I think the key thing here is the idea of the third slave being ‘afraid’. Because he is fearful, he buries the treasure. He’s afraid that this tough master will punish him if he loses the money. Paralysed by that fear, he does nothing. He doesn’t use what he has been given and hoards it instead.
But what if the master is not harsh? What if the master is generous and kind? Here’s the contrast that the parable invites us to make. It’s not that we’re meant to think that God is like the unjust, cruel master; it’s that he’s not like that. The Kingdom of God is ruled over by a generous master.
There are two things to draw out of this, which have bearing on us as followers of Jesus. Living as a follower of Jesus, bringing up our children as his disciples, means creating a culture where the narrative is not one of a cruel world ruled over by harsh principles and where we consequently hoard what we have, burying our treasure, squirrelling away what we have been given because we believe the prevailing myth of scarcity that drives our culture. Rather, the Christian story offers us different narrative to live by: a world where God’s rule has first claim over our lives, a rule where abundance and generosity are the first word and the last. We have a God who encourages us to risk the generosity we have received with generosity ourselves.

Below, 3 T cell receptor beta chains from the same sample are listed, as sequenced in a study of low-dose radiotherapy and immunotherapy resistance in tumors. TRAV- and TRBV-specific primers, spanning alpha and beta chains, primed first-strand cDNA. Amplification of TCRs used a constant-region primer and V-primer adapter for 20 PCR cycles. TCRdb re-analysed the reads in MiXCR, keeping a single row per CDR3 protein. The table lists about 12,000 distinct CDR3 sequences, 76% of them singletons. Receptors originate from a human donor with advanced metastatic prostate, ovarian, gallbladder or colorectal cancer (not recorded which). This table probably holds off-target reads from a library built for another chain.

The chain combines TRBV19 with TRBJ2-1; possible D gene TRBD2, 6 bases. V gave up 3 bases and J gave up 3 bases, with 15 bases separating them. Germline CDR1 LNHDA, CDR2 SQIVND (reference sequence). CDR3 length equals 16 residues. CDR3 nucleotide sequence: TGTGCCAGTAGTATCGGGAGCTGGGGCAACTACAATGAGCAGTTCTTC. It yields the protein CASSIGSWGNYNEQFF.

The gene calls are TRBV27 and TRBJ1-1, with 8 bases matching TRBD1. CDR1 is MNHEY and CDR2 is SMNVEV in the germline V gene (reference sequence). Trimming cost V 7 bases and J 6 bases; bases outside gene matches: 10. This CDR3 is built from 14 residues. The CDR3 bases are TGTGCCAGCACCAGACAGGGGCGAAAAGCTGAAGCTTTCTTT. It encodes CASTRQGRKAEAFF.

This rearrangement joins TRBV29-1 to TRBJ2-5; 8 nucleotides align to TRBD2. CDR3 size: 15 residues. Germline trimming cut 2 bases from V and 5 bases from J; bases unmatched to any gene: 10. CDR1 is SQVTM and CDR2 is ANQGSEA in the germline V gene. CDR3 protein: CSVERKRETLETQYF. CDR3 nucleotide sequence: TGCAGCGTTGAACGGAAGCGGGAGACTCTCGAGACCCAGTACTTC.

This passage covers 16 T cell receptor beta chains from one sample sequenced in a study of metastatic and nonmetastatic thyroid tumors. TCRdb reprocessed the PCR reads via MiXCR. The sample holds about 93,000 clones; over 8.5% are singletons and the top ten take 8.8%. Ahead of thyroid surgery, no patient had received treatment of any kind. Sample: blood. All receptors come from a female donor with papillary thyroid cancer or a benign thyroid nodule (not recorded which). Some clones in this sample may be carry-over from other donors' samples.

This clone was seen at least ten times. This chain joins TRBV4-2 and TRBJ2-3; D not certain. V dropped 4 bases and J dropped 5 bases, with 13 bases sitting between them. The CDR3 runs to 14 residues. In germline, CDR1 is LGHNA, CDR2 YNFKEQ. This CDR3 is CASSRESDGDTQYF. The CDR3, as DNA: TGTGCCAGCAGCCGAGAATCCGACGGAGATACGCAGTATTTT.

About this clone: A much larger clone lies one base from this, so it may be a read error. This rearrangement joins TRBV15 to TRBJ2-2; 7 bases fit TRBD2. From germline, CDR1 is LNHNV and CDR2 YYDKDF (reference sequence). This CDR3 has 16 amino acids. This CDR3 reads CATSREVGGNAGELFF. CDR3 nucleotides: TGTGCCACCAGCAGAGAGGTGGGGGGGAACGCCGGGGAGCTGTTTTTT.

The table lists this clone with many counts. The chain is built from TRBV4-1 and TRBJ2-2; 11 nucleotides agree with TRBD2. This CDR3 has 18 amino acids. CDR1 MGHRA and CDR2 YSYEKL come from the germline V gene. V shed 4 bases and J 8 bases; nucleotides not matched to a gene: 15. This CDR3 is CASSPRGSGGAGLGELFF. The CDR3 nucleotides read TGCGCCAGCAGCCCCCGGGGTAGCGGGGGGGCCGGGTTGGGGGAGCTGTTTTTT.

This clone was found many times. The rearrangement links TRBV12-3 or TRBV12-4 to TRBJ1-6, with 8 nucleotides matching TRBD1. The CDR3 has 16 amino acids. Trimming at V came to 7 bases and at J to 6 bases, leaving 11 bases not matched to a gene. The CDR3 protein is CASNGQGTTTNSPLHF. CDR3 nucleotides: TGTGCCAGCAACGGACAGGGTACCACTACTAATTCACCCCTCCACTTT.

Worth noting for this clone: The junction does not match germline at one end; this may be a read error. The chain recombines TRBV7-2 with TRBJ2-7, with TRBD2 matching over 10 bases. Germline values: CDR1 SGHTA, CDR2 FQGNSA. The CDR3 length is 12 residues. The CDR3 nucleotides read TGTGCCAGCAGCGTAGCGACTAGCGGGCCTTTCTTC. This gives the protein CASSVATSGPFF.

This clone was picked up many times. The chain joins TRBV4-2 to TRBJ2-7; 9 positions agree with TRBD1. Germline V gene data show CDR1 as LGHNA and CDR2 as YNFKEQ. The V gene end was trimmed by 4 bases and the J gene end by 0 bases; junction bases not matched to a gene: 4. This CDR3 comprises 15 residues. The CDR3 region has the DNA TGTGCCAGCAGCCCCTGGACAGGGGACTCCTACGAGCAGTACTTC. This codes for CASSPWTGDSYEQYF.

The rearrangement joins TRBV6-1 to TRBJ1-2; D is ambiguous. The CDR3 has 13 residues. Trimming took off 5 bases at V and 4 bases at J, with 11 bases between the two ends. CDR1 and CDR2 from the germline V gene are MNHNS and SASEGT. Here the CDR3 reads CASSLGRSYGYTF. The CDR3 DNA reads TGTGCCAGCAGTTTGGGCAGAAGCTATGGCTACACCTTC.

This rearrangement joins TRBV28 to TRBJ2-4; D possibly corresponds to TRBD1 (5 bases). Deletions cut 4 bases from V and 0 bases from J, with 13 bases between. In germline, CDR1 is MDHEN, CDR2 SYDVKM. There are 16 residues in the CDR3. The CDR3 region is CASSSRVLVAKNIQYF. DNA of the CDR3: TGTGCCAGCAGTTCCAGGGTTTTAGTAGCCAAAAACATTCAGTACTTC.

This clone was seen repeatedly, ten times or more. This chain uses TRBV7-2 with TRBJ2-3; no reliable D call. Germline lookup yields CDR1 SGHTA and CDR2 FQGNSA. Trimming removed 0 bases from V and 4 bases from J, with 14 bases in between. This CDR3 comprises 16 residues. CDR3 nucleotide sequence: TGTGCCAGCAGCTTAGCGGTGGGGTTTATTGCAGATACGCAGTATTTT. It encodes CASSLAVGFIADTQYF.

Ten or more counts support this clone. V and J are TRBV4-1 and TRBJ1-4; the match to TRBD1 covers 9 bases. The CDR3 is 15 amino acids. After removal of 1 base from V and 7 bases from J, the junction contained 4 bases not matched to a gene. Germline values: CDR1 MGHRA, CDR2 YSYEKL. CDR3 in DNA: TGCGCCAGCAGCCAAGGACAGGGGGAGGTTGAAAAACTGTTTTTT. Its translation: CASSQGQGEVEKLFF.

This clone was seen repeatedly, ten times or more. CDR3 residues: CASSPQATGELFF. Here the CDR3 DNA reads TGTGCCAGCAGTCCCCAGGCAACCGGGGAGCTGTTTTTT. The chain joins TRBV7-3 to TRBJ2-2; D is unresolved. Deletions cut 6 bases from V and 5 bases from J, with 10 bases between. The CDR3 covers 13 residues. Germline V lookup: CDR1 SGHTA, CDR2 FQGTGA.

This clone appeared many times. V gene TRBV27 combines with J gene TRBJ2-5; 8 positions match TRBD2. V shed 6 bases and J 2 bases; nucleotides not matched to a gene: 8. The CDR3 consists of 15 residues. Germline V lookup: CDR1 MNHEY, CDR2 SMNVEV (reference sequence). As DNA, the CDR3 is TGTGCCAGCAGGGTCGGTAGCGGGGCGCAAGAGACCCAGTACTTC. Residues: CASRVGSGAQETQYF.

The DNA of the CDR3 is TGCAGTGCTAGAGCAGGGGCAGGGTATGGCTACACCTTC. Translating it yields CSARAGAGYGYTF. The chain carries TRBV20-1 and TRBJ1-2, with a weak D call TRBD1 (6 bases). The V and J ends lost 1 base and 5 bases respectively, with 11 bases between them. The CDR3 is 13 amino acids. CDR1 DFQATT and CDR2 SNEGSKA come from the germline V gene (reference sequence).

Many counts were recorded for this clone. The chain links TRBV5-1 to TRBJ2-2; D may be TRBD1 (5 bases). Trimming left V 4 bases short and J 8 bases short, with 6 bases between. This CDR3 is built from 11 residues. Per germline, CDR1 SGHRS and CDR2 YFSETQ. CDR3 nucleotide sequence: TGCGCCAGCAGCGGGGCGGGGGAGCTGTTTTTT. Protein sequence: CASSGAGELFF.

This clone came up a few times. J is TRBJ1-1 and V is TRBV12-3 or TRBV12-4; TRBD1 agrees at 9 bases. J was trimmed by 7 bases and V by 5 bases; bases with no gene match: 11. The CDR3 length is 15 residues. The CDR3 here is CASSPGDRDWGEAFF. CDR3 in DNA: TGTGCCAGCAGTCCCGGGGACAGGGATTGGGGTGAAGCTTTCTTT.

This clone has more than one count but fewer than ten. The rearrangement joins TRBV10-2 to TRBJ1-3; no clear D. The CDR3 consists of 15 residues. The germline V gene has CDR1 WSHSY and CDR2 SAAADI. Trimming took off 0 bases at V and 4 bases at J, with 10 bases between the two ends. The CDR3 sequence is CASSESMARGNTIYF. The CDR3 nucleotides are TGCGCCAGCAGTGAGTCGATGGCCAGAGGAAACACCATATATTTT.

Is your first action to think “will I have enough?” Or is it “how can I be generous?” Does the biblical injunction to be charitable, in the sense of sharing the material expression of the love we have been given, come first to your mind? Or, driven by the myth of scarcity, is your first reaction to think ‘Charity begins at home’? If the starting point of our faith is that God in his generosity stoops low to enter our world to share his abundance, how can we learn to do this, except by teaching ourselves to be generous, by practising generosity in small, but concrete, steps? If we think, if you agree that a culture of generosity is at the heart of Christian living, the only way to make that culture real is to create it by being generous ourselves, step by step.
Generosity has many expressions, most of them not about how we use our money. How can we make time for those central to our lives? How can we make our homes places of generosity? How can we work in a sensible, step-by-step ways, to learn to be generous with our time, our talents and our treasure, especially in a world that wants to persuade us to expect others to be generous to us, that demands more and more of our time, and which ties up more and more of our treasure in debt, only serving to enslave us to the harshest of masters, the myth of scarcity? The Christian community is one of the few places where a different story is told and where, growing in deeper commitment to our faith, we learn to practise another way of living.